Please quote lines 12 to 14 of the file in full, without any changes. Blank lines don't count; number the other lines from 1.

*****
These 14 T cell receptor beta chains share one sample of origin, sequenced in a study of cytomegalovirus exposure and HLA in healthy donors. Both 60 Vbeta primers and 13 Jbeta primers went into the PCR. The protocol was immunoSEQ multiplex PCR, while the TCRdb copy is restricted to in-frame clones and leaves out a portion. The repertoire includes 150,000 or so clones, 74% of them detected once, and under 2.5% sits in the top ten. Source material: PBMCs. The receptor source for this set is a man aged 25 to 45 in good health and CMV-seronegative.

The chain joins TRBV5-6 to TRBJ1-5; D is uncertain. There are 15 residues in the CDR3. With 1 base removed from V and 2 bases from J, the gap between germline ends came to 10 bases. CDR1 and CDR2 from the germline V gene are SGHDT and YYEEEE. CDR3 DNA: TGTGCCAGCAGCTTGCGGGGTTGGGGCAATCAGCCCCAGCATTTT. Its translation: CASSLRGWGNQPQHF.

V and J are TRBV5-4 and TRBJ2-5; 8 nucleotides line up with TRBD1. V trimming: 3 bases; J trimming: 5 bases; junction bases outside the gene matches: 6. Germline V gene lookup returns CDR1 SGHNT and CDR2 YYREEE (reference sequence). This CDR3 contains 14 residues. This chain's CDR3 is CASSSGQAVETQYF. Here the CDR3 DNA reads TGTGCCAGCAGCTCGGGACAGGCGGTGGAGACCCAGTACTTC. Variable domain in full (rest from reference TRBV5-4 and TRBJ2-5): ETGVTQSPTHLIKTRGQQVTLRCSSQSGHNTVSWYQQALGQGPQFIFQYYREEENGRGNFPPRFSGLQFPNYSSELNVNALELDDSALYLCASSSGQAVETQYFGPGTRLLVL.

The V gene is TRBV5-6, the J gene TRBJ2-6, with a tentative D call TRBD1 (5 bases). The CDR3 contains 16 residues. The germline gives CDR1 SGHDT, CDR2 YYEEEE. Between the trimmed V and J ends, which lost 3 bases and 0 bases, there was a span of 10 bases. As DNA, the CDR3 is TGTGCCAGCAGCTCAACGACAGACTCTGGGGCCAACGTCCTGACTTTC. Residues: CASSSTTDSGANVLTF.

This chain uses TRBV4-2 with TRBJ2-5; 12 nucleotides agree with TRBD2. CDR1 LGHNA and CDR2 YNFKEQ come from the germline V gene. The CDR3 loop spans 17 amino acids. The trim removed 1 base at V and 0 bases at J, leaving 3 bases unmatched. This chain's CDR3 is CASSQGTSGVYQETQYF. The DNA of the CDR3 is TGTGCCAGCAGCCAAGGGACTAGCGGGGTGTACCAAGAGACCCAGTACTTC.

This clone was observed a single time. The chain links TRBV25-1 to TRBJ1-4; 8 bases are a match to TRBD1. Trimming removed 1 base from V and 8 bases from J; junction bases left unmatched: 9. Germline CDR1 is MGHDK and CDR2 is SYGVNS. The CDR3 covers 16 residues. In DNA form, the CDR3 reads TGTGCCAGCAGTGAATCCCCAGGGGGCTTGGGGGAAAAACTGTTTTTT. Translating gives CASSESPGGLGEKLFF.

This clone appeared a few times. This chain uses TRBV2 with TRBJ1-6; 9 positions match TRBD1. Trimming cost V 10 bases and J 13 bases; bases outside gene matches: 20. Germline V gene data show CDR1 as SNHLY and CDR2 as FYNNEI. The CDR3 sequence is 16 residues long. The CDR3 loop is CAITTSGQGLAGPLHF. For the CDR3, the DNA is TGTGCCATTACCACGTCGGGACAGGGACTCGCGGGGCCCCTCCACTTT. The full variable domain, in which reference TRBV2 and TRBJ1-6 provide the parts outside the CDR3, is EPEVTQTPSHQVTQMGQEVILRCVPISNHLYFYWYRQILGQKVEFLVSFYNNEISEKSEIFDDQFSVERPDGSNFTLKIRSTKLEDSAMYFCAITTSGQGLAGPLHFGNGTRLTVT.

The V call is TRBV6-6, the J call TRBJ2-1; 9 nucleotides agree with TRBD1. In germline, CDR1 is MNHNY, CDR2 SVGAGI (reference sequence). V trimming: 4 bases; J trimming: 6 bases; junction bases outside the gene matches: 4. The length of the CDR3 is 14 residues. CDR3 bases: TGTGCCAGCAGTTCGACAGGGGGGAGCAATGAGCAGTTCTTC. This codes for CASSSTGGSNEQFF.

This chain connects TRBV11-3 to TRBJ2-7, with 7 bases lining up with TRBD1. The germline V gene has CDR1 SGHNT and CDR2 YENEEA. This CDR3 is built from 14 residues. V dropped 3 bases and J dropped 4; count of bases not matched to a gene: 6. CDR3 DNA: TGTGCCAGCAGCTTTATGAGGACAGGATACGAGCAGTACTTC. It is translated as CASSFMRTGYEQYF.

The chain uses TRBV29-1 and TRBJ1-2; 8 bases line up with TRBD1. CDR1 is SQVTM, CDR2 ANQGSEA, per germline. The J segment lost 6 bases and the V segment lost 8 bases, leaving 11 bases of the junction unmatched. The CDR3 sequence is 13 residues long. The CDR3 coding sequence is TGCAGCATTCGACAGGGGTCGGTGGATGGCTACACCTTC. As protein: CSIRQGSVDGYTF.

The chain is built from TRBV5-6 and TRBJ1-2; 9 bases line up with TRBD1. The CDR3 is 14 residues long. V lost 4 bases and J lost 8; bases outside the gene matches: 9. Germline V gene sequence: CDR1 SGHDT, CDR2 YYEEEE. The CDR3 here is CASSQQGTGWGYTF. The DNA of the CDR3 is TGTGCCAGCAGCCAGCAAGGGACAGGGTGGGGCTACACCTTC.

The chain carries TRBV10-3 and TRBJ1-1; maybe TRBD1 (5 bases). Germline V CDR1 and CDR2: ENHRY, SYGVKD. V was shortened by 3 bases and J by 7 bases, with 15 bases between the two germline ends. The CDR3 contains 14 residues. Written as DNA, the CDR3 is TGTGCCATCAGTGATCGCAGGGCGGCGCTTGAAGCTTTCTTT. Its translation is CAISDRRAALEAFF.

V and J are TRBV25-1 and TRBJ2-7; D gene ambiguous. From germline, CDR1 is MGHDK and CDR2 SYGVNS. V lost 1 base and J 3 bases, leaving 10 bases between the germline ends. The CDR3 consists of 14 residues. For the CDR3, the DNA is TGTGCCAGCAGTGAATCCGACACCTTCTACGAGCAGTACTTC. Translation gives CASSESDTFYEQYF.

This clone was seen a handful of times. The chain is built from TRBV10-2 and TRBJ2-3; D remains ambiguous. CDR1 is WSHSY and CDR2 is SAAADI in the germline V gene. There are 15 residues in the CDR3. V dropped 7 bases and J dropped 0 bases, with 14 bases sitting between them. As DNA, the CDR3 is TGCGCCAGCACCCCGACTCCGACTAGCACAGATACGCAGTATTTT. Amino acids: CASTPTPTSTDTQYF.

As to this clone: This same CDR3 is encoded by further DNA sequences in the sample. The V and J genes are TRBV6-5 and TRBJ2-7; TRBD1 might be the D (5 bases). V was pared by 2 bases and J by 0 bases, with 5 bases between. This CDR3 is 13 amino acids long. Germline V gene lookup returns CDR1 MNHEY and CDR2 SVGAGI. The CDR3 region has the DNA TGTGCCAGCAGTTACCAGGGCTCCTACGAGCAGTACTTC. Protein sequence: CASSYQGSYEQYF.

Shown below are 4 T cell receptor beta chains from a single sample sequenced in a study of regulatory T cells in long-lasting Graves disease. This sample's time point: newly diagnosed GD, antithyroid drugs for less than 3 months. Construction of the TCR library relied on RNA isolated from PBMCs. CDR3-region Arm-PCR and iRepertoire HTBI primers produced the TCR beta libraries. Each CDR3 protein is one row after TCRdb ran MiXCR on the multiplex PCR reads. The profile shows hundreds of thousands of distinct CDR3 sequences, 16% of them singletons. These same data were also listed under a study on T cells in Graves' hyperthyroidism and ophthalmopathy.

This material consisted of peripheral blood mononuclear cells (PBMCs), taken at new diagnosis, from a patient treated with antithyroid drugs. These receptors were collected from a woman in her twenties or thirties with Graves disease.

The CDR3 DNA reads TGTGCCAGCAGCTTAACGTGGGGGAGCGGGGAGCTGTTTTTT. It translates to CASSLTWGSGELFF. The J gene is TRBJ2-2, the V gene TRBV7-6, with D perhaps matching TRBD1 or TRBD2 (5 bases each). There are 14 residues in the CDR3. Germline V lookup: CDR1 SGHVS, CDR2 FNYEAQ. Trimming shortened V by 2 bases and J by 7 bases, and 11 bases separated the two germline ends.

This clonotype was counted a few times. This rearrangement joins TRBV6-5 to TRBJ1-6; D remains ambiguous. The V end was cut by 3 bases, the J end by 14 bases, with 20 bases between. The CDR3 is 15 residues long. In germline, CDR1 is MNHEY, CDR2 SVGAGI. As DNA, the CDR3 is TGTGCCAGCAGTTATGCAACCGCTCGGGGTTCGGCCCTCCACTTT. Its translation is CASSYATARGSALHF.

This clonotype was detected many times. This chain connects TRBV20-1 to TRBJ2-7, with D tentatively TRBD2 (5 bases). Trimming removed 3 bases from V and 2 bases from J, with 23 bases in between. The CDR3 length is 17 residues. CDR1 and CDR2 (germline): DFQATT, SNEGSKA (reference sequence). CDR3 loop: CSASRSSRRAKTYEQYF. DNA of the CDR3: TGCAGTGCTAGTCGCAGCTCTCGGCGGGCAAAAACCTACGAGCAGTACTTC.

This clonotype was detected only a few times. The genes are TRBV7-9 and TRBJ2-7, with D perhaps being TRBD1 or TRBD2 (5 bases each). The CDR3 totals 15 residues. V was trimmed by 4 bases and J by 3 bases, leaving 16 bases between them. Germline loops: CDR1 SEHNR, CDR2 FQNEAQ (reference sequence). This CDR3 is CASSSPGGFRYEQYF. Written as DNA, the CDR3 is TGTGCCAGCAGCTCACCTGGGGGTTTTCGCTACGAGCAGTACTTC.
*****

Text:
The chain carries TRBV10-3 and TRBJ1-1; maybe TRBD1 (5 bases). Germline V CDR1 and CDR2: ENHRY, SYGVKD. V was shortened by 3 bases and J by 7 bases, with 15 bases between the two germline ends. The CDR3 contains 14 residues. Written as DNA, the CDR3 is TGTGCCATCAGTGATCGCAGGGCGGCGCTTGAAGCTTTCTTT. Its translation is CAISDRRAALEAFF.

V and J are TRBV25-1 and TRBJ2-7; D gene ambiguous. From germline, CDR1 is MGHDK and CDR2 SYGVNS. V lost 1 base and J 3 bases, leaving 10 bases between the germline ends. The CDR3 consists of 14 residues. For the CDR3, the DNA is TGTGCCAGCAGTGAATCCGACACCTTCTACGAGCAGTACTTC. Translation gives CASSESDTFYEQYF.

This clone was seen a handful of times. The chain is built from TRBV10-2 and TRBJ2-3; D remains ambiguous. CDR1 is WSHSY and CDR2 is SAAADI in the germline V gene. There are 15 residues in the CDR3. V dropped 7 bases and J dropped 0 bases, with 14 bases sitting between them. As DNA, the CDR3 is TGCGCCAGCACCCCGACTCCGACTAGCACAGATACGCAGTATTTT. Amino acids: CASTPTPTSTDTQYF.